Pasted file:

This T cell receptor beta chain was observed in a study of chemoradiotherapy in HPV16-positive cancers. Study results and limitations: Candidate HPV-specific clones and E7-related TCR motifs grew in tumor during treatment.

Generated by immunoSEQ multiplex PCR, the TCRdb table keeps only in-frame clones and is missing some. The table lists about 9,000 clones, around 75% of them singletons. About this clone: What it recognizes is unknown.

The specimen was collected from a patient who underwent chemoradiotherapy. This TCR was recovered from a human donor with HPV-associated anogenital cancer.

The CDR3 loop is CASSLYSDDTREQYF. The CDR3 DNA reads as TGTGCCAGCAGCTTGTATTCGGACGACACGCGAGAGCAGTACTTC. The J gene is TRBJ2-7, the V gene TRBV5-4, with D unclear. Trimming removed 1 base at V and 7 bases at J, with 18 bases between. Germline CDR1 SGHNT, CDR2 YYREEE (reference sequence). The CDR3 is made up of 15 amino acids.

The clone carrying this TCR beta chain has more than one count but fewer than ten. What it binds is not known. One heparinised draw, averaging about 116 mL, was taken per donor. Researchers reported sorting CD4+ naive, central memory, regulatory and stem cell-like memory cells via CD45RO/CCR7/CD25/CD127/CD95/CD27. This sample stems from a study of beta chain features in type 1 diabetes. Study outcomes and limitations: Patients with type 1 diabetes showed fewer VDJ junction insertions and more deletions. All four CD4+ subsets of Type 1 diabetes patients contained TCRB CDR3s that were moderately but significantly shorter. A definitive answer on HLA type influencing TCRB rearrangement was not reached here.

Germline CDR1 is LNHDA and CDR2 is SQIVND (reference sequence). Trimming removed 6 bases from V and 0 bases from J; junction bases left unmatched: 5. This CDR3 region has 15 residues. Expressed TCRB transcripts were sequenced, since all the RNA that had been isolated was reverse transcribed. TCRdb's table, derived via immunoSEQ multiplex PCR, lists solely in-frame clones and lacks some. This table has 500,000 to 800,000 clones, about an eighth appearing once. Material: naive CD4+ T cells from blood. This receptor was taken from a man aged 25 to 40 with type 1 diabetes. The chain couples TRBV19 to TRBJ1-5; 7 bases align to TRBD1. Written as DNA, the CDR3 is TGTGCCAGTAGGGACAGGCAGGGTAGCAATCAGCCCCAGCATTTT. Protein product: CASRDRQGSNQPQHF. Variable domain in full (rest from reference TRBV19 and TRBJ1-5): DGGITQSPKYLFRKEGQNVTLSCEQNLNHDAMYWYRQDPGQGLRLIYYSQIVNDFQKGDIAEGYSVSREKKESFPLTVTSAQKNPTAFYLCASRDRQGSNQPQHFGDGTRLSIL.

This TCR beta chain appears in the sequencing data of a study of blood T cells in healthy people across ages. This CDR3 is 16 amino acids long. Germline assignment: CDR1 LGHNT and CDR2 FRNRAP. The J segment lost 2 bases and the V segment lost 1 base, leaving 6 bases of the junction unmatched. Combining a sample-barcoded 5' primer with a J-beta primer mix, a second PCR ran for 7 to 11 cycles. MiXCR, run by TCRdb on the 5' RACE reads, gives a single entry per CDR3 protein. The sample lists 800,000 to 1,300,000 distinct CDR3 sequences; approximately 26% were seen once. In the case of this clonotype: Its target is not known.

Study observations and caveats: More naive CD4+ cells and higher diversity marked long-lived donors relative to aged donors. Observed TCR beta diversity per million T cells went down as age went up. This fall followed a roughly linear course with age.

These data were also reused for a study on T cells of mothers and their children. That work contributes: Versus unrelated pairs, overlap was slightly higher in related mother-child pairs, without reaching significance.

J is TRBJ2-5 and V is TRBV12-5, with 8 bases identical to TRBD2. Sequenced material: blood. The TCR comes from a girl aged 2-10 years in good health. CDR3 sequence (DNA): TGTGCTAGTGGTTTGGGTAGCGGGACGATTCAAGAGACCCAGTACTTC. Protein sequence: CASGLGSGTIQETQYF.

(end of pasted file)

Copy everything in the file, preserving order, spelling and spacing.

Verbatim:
This T cell receptor beta chain was observed in a study of chemoradiotherapy in HPV16-positive cancers. Study results and limitations: Candidate HPV-specific clones and E7-related TCR motifs grew in tumor during treatment.

Generated by immunoSEQ multiplex PCR, the TCRdb table keeps only in-frame clones and is missing some. The table lists about 9,000 clones, around 75% of them singletons. About this clone: What it recognizes is unknown.

The specimen was collected from a patient who underwent chemoradiotherapy. This TCR was recovered from a human donor with HPV-associated anogenital cancer.

The CDR3 loop is CASSLYSDDTREQYF. The CDR3 DNA reads as TGTGCCAGCAGCTTGTATTCGGACGACACGCGAGAGCAGTACTTC. The J gene is TRBJ2-7, the V gene TRBV5-4, with D unclear. Trimming removed 1 base at V and 7 bases at J, with 18 bases between. Germline CDR1 SGHNT, CDR2 YYREEE (reference sequence). The CDR3 is made up of 15 amino acids.

The clone carrying this TCR beta chain has more than one count but fewer than ten. What it binds is not known. One heparinised draw, averaging about 116 mL, was taken per donor. Researchers reported sorting CD4+ naive, central memory, regulatory and stem cell-like memory cells via CD45RO/CCR7/CD25/CD127/CD95/CD27. This sample stems from a study of beta chain features in type 1 diabetes. Study outcomes and limitations: Patients with type 1 diabetes showed fewer VDJ junction insertions and more deletions. All four CD4+ subsets of Type 1 diabetes patients contained TCRB CDR3s that were moderately but significantly shorter. A definitive answer on HLA type influencing TCRB rearrangement was not reached here.

Germline CDR1 is LNHDA and CDR2 is SQIVND (reference sequence). Trimming removed 6 bases from V and 0 bases from J; junction bases left unmatched: 5. This CDR3 region has 15 residues. Expressed TCRB transcripts were sequenced, since all the RNA that had been isolated was reverse transcribed. TCRdb's table, derived via immunoSEQ multiplex PCR, lists solely in-frame clones and lacks some. This table has 500,000 to 800,000 clones, about an eighth appearing once. Material: naive CD4+ T cells from blood. This receptor was taken from a man aged 25 to 40 with type 1 diabetes. The chain couples TRBV19 to TRBJ1-5; 7 bases align to TRBD1. Written as DNA, the CDR3 is TGTGCCAGTAGGGACAGGCAGGGTAGCAATCAGCCCCAGCATTTT. Protein product: CASRDRQGSNQPQHF. Variable domain in full (rest from reference TRBV19 and TRBJ1-5): DGGITQSPKYLFRKEGQNVTLSCEQNLNHDAMYWYRQDPGQGLRLIYYSQIVNDFQKGDIAEGYSVSREKKESFPLTVTSAQKNPTAFYLCASRDRQGSNQPQHFGDGTRLSIL.

This TCR beta chain appears in the sequencing data of a study of blood T cells in healthy people across ages. This CDR3 is 16 amino acids long. Germline assignment: CDR1 LGHNT and CDR2 FRNRAP. The J segment lost 2 bases and the V segment lost 1 base, leaving 6 bases of the junction unmatched. Combining a sample-barcoded 5' primer with a J-beta primer mix, a second PCR ran for 7 to 11 cycles. MiXCR, run by TCRdb on the 5' RACE reads, gives a single entry per CDR3 protein. The sample lists 800,000 to 1,300,000 distinct CDR3 sequences; approximately 26% were seen once. In the case of this clonotype: Its target is not known.

Study observations and caveats: More naive CD4+ cells and higher diversity marked long-lived donors relative to aged donors. Observed TCR beta diversity per million T cells went down as age went up. This fall followed a roughly linear course with age.

These data were also reused for a study on T cells of mothers and their children. That work contributes: Versus unrelated pairs, overlap was slightly higher in related mother-child pairs, without reaching significance.

J is TRBJ2-5 and V is TRBV12-5, with 8 bases identical to TRBD2. Sequenced material: blood. The TCR comes from a girl aged 2-10 years in good health. CDR3 sequence (DNA): TGTGCTAGTGGTTTGGGTAGCGGGACGATTCAAGAGACCCAGTACTTC. Protein sequence: CASGLGSGTIQETQYF.